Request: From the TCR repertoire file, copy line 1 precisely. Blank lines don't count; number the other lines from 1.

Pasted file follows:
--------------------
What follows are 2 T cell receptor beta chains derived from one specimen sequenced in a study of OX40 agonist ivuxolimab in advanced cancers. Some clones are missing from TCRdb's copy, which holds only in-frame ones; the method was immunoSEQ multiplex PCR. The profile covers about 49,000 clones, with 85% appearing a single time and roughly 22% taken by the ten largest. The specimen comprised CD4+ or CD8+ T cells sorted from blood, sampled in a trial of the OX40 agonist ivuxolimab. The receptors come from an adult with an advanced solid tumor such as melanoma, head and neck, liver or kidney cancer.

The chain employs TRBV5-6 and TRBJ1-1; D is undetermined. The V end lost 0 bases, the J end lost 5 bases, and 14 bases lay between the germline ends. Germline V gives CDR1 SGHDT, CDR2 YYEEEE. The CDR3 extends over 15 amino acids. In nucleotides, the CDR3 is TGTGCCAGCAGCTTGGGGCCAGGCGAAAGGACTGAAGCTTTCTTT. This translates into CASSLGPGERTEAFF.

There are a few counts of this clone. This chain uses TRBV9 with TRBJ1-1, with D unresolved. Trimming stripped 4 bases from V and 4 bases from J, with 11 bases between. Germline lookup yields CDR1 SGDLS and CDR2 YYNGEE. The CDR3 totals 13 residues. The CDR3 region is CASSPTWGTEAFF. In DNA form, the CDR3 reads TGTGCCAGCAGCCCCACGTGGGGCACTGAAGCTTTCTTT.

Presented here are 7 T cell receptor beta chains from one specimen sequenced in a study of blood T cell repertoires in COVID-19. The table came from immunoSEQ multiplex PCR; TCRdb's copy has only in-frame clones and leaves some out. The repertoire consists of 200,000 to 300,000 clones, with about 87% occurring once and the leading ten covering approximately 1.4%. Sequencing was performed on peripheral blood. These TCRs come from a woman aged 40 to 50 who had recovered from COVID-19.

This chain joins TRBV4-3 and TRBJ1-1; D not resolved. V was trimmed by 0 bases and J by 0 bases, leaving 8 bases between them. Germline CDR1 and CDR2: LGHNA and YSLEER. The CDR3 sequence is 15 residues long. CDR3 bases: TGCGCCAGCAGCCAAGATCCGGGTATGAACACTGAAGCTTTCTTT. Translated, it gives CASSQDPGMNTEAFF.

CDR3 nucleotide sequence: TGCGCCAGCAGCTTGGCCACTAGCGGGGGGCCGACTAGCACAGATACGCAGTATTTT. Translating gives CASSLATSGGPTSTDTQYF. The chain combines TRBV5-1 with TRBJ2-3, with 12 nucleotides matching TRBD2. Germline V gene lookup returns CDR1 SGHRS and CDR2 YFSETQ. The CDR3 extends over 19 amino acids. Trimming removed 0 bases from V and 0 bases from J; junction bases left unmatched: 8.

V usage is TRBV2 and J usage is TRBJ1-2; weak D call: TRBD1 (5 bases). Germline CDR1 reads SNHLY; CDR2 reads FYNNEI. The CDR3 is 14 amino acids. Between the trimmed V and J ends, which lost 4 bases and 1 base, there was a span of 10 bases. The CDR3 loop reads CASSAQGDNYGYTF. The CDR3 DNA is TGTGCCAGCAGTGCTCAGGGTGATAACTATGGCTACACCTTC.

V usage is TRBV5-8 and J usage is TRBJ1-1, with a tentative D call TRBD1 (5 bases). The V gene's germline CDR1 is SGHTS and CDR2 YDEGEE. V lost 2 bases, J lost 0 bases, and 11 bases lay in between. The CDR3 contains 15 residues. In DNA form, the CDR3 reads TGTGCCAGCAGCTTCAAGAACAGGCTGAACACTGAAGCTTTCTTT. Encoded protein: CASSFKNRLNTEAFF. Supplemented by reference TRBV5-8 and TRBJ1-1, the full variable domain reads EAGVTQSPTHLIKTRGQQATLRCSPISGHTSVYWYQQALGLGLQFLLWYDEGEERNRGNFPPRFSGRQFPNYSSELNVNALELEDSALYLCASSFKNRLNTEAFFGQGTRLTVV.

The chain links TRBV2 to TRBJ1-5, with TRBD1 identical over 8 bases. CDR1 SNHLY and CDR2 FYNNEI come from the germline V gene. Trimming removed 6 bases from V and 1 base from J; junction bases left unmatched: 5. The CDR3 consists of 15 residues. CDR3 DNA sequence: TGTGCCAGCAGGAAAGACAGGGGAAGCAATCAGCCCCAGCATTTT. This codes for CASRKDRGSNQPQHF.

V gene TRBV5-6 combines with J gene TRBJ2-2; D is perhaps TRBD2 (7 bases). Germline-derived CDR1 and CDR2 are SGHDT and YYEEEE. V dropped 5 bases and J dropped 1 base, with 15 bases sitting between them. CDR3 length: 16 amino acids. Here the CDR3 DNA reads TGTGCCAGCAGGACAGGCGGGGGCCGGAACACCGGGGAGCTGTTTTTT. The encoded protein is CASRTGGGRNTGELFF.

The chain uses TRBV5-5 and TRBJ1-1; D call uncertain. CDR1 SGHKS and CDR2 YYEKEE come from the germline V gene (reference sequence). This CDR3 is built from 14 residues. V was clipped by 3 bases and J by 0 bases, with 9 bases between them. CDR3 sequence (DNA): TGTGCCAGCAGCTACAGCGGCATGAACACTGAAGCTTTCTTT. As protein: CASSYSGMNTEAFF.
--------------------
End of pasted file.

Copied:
What follows are 2 T cell receptor beta chains derived from one specimen sequenced in a study of OX40 agonist ivuxolimab in advanced cancers. Some clones are missing from TCRdb's copy, which holds only in-frame ones; the method was immunoSEQ multiplex PCR. The profile covers about 49,000 clones, with 85% appearing a single time and roughly 22% taken by the ten largest. The specimen comprised CD4+ or CD8+ T cells sorted from blood, sampled in a trial of the OX40 agonist ivuxolimab. The receptors come from an adult with an advanced solid tumor such as melanoma, head and neck, liver or kidney cancer.